Open access peer-reviewed chapter

An Insight into Biofunctional Curcumin/Gelatin Nanofibers

Written By

Nand Jee Kanu, Eva Gupta, Venkateshwara Sutar, Gyanendra Kumar Singh and Umesh Kumar Vates

Submitted: 24 July 2020 Reviewed: 09 March 2021 Published: 27 March 2021

DOI: 10.5772/intechopen.97113

From the Edited Volume

Nanofibers - Synthesis, Properties and Applications

Edited by Brajesh Kumar

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Abstract

Electrospinning (ESPNG) was used to synthesize ultrathin (UT) and uniform nanofibers (from 5 nm to a few hundred nanometers) of various materials which have biomedical applications (BAs) such as dressing of wounds, drug discharge, and so on and so forth. In the first half of the report, there is an audit on the nanofibers having low diameter so that it could have larger surface area to volume proportion, likewise with that it would have sufficient porosity and improved mechanical properties required for wound healing. Nanofibrous mats (NMs) with high biocompatibility could be utilized during healing of wounds by sustained release of curcumin (Cc) and oxygen. The ESPNG was understood through in-depth numerical investigation in the present report. Furthermore, the process parameters (PMs) were reviewed in depth for their contributions in synthesizing UT - Curcumin/Gelatin (Cc/G) nanofibers (NFs) of optimum diameter. The aim of the discussion was to demonstrate that simply optimizing biofunctional (BF) - Cc/G NFs might not be enough to satisfy experts until they are also given access details about the complete ESPNG method (mathematical mechanism) to improve hold over the synthesis of NMs (suitable for BAs) for the release profile of Cc throughout critical periods of healing process.

Keywords

  • curcumin/gelatin (Cc/G)
  • nanofibers (NFs)
  • nanofibrous mats (NMs)
  • electrospun (ES)
  • electrospinning (ESPNG)
  • biomedical applications (BAs)
  • methanoic acid (HCOOH)

1. Introduction

1.1 Biofunctional (BF) - curcumin/gelatin (cc/G) nanofibers (NFs)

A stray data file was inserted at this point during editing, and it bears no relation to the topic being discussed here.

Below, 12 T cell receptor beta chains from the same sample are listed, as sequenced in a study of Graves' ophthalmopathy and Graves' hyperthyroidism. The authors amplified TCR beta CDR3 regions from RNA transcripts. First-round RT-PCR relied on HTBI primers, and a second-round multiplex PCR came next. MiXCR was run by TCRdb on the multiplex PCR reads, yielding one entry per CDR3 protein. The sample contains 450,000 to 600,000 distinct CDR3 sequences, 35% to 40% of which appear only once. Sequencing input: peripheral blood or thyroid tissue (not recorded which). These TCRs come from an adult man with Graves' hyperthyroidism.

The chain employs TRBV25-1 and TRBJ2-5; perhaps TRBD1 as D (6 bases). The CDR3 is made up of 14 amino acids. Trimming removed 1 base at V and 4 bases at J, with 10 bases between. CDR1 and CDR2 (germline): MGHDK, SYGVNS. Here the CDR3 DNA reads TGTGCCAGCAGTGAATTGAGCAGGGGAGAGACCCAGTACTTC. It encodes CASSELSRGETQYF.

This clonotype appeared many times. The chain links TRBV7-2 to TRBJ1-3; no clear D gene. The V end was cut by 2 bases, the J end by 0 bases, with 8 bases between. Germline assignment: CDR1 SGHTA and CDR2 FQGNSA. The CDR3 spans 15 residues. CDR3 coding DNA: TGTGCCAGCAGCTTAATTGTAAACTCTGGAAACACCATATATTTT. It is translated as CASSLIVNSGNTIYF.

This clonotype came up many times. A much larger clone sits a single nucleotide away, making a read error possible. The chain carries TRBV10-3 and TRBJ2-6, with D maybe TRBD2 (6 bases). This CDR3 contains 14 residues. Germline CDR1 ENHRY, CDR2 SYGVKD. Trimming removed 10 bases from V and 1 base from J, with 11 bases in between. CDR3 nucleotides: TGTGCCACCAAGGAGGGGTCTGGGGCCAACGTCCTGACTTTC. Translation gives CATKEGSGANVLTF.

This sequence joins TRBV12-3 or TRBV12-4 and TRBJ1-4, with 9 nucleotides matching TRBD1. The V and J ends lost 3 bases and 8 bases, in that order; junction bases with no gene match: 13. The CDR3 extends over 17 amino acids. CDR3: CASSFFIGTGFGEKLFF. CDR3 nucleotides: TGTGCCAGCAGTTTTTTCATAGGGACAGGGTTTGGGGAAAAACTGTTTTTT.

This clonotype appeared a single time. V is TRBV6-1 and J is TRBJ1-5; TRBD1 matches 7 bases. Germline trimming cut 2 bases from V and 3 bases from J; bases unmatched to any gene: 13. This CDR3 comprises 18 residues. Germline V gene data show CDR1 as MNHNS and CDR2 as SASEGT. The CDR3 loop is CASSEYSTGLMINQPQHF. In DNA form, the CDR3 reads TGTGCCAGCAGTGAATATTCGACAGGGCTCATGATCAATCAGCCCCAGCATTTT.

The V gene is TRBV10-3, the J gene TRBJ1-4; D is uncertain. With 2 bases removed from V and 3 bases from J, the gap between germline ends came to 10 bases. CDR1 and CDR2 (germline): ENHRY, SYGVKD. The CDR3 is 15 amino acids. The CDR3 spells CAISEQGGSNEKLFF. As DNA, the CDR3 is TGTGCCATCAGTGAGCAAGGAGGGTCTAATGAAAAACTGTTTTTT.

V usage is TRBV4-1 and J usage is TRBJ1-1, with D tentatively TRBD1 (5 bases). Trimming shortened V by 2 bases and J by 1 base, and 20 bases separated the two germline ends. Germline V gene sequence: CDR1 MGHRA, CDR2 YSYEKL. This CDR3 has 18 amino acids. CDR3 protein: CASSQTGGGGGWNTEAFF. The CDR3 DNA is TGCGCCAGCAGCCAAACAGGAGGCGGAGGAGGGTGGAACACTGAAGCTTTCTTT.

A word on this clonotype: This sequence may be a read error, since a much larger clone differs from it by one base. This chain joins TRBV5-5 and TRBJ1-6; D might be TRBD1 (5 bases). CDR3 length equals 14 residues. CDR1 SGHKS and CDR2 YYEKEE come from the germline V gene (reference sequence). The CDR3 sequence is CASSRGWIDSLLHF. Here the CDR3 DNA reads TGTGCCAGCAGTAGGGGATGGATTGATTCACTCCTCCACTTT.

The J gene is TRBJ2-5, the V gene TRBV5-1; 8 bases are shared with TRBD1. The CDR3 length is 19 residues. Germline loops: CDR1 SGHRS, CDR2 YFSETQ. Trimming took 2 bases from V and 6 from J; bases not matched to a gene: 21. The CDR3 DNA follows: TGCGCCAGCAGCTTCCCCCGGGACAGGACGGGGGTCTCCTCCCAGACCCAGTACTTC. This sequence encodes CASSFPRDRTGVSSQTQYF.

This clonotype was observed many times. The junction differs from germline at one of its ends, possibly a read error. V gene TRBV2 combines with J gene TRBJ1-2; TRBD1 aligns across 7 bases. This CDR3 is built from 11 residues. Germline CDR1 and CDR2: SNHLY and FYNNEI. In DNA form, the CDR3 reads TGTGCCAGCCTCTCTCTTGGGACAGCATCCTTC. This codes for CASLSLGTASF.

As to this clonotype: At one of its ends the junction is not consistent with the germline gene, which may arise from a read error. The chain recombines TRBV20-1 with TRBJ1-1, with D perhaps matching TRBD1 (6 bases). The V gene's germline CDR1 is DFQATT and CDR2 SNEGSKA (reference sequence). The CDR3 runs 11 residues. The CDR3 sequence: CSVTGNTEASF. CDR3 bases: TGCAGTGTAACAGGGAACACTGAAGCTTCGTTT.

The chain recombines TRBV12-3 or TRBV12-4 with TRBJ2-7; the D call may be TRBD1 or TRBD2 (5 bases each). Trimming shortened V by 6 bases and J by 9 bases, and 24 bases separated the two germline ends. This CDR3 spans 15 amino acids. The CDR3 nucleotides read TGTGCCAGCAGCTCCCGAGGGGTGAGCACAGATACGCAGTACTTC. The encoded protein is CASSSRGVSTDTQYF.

The impact of new revelations in the field of nanotechnology widespreadly affects the wellbeing sciences (Table 1). In biomedical field, the possible parts of NFs applications which resemble drug delivery and tissue science and medicine have been researched in the article. In spite of the fact that electrospinning (ESPNG) was considered as a reasonable system for the polymer nanofibers that were polymeric, biodegradable or non-biodegradable, manufactured or common and so on, which were with uniform distances across ranges from 5 nm to a few hundred nanometers [2, 3, 4]. The ESPNG procedure was favored over other regular strategies in published papers for the synthesis of polymer nanofibers [5, 6, 7, 8]. The requirements for the biopolymers such as their restricted dissolvability in natural solvents due to high particle size, as well as their expensive purifying steps and their suitable polymeric solutions because of their inclination to frame hydrogen bonds, were controlled subsequent to mixing with engineered polymers in any case these restrictions may limit their ESPNG process for nanofibrous mats (NMs) [9].

Few ES - NFs loaded with CcPotential application in wound healing/ dressing, so on
Few Cc loaded NFs including (a) polycaprolactone-polyethylene glycol; (b) poly (3-hydroxybutyric acid-co-3-hydroxyvaleric acid) (PHBV); (c) poly(lactic acid)hyperbranched polyglycerol; (d) ε polycaprolactone/polyvinylalcohol; and so onPotential wound healing application
Few Cc loaded NFs including tragacanth/ poly(ε-caprolactone) NFsPotential application in dressing of diabetic wound based on in vivo
Few Cc loaded NFs including almond gum/ polyvinyl alcohol (PVA) NFsTherapeutic capacity and bioavailability
Few Cc loaded NFs including Zinc-Cc with coaxial NFsOrthopedic applications
Few Cc loaded NFs including (a) zinc NFs; (b) cellulose acetate/ polyvinylpyrrolidone NFs; (c) polyurethanes NFs; (d) gelatin (G) NFs; and so onAntibacterial application
Few Cc loaded NFs including chitosan/ poly (vinyl alcohol) (PVA) NFs; and so onSustained drug release

Table 1.

Potential applications of biofunctional (BF) - curcumin (cc) based electrospun (ES) NFs (reprinted with permission from ref. [1]. Copyright 2020 IOP publishing).

The nanofibrous mats (NMs) which were prepared from ES collagen nanofibers were utilized for applications of tissue science and medicine [8]. Additionally, Aloe vera which is a characteristic polymer also holds potential to be used for tissue science and medicine applications because it has a cancer prevention agents and it is totally not harmful to living tissues [10, 11]. The BAs of some other ES nanofibers were discussed in Table 1. Gelatin (G), a polymer made up of proteins and peptides, is not harmful to living tissues. As a result, it was thought to be a fair and healthy option when it came to dressing dangerous injuries, such as diabetic ulcers.